25 Mar. Mark 11:27-33

25 Mar. The chief priests question Jesus's authority

"As Jesus was walking in the Temple, the leading priests, the teachers of the [Jewish] law and the elders [of the Jewish community] came to him. They said to him, 'What authority do you have to do these things? Who gave you this authority?'"

"Jesus answered, 'I will ask you one question [first]. If you answer me, I will tell you what authority I have to do these things [like forgiving sins and raising the dead to life]. Tell me, when [my cousin] John baptised people [to cleanse them from their sins], was that authority from God or just from other people?'"

"They argued about Jesus's question, saying, "If we answer, 'John's baptism was from God', Jesus will say, 'Then why didn't you believe him?' But if we say, 'It was from other people, the crowd will be against us.' (These leaders were afraid of the people, because all the people believed that John was a prophet) [sent by God to announce the coming of the Jewish 'Messiah' or 'Christ' - the 'anointed one']."

"So they answered Jesus, 'We don't know.' Jesus said to them, 'Then I won't tell you what authority I have to do these things [like forgiving sins and promising eternal life in the kingdom of God]."

          (Mark 11:27-33)



This passage isn't well known because it shows us a typical Jewish rabbinical debate and, to be quite honest, most Christians don't understand what it's all about! But Jesus's Jewish followers would have known exactly what the implications of this conversation were!

It was now Tuesday - just two days before Jesus was arrested on a trumped-up charge of blasphemy. Jesus was teaching, like other Jewish rabbis (teachers) beneath Solomon’s Porch in the Temple courtyards in Jerusalem (you can see the exact location on yesterday's map).

The chief priests and rabbis were demanding to know by whose authority Jesus was teaching. They already knew that Jesus claimed to be God (see where Jesus claims to be 'I AM' ( i.e. 'Jahweh' / 'Jehovah' / 'God') in the New Testament e.g. John 8:27-28 & 57-58) but they wanted to trap Jesus into giving direct evidence of 'blasphemy' (claiming God's authority to forgive sins) that would stand up in the Jewish courts.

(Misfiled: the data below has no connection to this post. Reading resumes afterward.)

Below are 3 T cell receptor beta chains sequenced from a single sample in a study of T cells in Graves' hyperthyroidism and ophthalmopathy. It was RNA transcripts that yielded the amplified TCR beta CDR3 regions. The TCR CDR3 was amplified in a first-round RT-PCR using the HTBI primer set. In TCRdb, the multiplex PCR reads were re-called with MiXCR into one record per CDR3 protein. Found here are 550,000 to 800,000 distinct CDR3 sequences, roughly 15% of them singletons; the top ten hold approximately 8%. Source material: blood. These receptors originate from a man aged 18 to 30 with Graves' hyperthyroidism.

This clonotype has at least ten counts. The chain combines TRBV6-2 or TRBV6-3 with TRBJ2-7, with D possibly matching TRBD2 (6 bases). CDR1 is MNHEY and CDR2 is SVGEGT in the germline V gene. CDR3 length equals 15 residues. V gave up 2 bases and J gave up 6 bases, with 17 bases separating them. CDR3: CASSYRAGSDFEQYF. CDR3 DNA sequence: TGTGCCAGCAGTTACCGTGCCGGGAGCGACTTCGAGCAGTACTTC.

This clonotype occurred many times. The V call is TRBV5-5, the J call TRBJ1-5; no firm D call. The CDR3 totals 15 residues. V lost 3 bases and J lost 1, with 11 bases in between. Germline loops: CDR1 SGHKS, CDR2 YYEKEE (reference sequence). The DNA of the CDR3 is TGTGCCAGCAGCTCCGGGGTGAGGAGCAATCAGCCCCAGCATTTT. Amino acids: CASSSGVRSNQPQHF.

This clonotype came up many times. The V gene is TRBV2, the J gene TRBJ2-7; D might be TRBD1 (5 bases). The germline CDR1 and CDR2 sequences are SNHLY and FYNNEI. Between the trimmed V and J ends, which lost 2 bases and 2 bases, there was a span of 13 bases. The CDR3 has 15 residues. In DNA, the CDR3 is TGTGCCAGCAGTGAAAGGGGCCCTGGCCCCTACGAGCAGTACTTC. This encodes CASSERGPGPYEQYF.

Jesus replied with a counter-question. (This was a typical form of rabbinical debate, where two Jewish rabbis asked each other questions and counter-questions to explore the meaning of the Jewish (Old Testament) Scriptures.)

But Jesus refused to say anything that would give the Jewish leaders the opportunity to arrest him. It was still three days before the start of Passover, when the Passover lambs would be sacrificed to save Jewish people from the consequences of God's justice. So it wasn't yet the 'right time' (the 'Kairos' moment) to arrest and condemn Jesus - who was 'the lamb of God who takes away the sin of the world' according to John the Baptist (see John 1:29 & 7:28-30).

Jesus knew that acknowledging John's message was crucial to the Jewish leaders' understanding of Jesus's own mission (see Matthew 11:1-10). So he asked the Jewish leaders if they believed John's message was from God (Mark 11:30). John had clearly said that he was announcing the coming of the Jewish 'Messiah (or 'Christ') (see John 1:23-29). Jesus had already confirmed that John was 'the promised Elijah' who would come before the Messiah 'to prepare the way of the Lord' (i.e. the coming of God to earth) (see Matthew 11:14).

As the Jewish Passover approached at the end of the week, the purpose and consequences of Jesus's mission (e.g. the abolition of the Temple sacrificial system) were becoming much clearer to the Jewish leaders. So what would they do?

The photo shows colonnaded porticoes on the Temple Mount in Jerusalem today - similar to those in the Temple of Jesus's day.

You can read more about the building and the layout of this Temple in 30AD @ https://www.thebiblejourney.org/…/jesus-heralds-the-end-of-…

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